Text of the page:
More than 40 African leaders were welcomed to Brussels by the EU on Thursday. This was in an effort to assert its power on a continent where Russia and China have made substantial investments and many felt let down due to Europe’s COVID-19 vaccins rollout.
The European Union will offer several support packages at the summit to improve health, education and stability for Africa. It will also pledge half of a new investment drive of 300 billion euros ($340.9 million) to compete with China’s Belt and Road Initiative.
The meeting takes place at the same time France and its allies in fighting Islamist militants of Mali have announced on Thursday that they will begin military withdrawal from the country.
European and other wealthy countries were heavily criticised for their hoarding of protective equipment and later vaccinations during the pandemic. Some African leaders feared that the slow pace at which donations came in could lead to “vaccine Apartheid”.
Only 11% of Africans had been fully vaccinated against coronavirus by February 1, a far lower rate than those living in more developed countries.
Julius Maada Bio from Sierra Leone challenged Europeans to not forget there are people on the other side of COVID-19. This has security implications.
After the Omicron variant was discovered late last year, Europe’s ban on South Africa travel was met with dismay.
Cyril Ramaphosa, South African President, said that he would bring up the topic of intellectual property rights for COVID treatments and vaccines with other African leaders. These rights are sought by many developing countries, but they face resistance from rich nations, such as the EU.
Avoiding difficult issues
Tensions are deeper over other issues between continents with colonial connections, such as migration flows and erosion of democracy in many African countries that have seen recent coups d’etats, like Mali.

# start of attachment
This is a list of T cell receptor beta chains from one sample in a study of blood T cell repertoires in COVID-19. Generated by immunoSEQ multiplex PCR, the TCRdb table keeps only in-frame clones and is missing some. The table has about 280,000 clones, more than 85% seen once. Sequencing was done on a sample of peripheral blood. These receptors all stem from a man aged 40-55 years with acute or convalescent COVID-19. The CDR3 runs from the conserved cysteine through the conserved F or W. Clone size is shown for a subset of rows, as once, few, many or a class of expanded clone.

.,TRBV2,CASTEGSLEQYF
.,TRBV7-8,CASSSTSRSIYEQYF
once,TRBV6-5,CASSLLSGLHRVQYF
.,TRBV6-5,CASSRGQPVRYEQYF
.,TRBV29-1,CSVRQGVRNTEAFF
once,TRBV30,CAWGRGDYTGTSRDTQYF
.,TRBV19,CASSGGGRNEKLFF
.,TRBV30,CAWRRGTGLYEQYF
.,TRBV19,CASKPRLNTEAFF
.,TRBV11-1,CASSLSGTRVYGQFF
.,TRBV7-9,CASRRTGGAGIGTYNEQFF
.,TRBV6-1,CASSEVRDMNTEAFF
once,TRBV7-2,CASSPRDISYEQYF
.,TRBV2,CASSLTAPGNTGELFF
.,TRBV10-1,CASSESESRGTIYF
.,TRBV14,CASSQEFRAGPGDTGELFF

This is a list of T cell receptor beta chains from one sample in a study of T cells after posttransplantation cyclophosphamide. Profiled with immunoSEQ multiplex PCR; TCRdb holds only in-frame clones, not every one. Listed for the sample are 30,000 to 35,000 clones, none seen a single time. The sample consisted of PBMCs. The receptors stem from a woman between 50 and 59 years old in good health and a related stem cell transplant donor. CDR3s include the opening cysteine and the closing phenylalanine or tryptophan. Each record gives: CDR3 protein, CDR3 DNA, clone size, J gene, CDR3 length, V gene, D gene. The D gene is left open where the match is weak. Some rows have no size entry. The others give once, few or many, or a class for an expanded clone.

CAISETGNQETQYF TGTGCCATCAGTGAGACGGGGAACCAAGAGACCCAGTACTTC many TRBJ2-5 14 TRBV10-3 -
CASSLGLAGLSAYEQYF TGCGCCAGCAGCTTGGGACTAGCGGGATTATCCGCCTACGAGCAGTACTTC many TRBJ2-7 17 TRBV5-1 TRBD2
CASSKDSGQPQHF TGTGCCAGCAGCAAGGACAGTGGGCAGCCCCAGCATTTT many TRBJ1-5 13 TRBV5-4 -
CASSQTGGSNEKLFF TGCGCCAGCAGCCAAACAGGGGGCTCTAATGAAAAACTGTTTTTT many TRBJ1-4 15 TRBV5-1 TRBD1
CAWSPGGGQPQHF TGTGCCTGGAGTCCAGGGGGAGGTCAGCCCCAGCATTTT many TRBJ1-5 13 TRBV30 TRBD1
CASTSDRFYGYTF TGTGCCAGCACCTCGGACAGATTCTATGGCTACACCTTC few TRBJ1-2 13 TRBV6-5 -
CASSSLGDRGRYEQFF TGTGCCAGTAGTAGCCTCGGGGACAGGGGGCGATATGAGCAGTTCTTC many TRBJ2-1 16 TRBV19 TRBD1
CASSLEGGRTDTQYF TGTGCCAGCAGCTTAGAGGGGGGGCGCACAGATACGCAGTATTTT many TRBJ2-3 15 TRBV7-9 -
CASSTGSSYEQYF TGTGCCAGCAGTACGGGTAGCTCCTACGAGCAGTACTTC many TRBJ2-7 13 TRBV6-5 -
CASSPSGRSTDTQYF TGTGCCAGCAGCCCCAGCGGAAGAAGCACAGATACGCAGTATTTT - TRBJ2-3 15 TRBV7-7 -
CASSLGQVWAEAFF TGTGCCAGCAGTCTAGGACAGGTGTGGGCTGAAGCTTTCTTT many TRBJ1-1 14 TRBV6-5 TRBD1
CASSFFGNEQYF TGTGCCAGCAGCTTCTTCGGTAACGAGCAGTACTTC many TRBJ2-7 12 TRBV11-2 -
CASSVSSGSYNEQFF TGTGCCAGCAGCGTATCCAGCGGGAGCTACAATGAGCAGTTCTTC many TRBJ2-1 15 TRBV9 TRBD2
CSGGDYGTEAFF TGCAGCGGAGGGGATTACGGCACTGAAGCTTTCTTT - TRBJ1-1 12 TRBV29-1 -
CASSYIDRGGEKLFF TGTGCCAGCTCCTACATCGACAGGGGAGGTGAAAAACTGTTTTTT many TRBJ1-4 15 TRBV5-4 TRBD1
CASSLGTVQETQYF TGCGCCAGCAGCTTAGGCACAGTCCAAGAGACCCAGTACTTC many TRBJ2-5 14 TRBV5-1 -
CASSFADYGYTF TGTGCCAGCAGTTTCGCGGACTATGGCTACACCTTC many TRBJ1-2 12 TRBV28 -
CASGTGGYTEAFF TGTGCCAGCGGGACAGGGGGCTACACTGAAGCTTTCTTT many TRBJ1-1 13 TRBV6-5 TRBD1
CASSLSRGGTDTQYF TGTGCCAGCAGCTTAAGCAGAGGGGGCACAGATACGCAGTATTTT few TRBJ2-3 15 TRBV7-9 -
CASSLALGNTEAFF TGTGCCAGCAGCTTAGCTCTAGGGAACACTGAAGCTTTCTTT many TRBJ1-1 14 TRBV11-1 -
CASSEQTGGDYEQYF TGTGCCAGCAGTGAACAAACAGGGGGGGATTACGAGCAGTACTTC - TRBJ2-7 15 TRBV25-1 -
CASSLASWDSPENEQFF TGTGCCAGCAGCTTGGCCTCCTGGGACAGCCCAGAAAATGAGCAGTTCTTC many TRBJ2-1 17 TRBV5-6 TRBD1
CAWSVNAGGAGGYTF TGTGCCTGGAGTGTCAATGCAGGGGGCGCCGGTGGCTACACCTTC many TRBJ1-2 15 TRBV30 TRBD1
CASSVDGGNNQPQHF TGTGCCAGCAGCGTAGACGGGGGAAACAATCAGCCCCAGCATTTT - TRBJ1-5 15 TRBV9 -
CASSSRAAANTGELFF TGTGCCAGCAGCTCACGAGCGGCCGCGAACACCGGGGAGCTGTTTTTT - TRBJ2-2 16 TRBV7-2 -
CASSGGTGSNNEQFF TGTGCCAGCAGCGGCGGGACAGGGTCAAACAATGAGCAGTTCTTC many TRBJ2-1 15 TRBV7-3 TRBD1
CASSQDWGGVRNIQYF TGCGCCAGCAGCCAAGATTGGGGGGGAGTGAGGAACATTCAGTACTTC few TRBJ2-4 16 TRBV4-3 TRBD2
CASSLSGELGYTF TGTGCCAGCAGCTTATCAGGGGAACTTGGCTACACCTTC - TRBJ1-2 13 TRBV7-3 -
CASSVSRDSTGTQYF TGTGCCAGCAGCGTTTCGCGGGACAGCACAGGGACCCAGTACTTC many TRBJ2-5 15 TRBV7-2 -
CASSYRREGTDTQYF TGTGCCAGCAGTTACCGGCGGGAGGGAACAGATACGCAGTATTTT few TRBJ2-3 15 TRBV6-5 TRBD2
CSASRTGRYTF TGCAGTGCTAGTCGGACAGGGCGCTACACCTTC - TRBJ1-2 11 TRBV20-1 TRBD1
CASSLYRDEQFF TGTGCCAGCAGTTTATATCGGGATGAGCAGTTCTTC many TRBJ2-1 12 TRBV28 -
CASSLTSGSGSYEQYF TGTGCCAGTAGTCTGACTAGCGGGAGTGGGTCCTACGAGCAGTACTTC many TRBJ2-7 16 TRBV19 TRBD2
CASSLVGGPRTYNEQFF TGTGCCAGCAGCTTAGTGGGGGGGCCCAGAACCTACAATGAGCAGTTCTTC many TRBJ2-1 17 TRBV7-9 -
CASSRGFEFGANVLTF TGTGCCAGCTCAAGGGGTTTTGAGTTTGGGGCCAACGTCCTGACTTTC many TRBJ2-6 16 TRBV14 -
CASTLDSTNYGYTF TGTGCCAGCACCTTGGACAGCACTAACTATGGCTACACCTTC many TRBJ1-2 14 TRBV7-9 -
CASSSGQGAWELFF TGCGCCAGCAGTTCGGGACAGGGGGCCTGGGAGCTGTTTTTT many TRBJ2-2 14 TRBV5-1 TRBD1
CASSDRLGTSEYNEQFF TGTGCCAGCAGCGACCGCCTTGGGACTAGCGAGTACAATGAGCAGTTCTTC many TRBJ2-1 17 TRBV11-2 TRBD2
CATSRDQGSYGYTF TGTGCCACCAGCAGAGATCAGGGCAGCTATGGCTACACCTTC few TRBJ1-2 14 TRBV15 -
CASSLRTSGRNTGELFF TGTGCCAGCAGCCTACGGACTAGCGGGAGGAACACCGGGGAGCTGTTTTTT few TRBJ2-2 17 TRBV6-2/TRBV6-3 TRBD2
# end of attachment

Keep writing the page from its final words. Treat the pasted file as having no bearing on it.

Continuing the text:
Frank Mattheis from the United Nations University is an expert on regional studies and said that the summit would focus on areas where cooperation looks promising and avoid the more difficult issues.
The European Commission has announced this week that it and the Gates Foundation will invest over 100 million euros in Africa over the next five year to establish a regulator for African medicine to improve the continent’s production of vaccines and drugs.
After the pandemic exposed the region’s dependence on imported vaccines, the race to establish the African Medicines Agency is underway.
Africa is home to just over 5% and 1% respectively of all medicines and vaccines. EU claims it will support Africa to produce 60% of the vaccines it requires by 2040.
The EU’s Global Gateway scheme will mobilize 150 billion euros over the next seven-years to finance the AMA.
Separately the European Investment Bank announced Thursday that it will make 500 million euros available to African countries for cheap loans to improve their healthcare systems. The bank stated that the credit line would mobilize 1 billion euros for private and public investments.
W. Gyude Moore is a senior policy analyst with the Center for Global Development and welcomed the investment promise. He expressed his hope that it would lead to a partnership of true equals.
“But there is a long history of unfulfilled promises like this when it comes to the EU and Africa, so the African Union, while cautiously optimistic, will remain sceptical until this pledge is converted into projects on the ground.” ($1 = 0.8800 euros)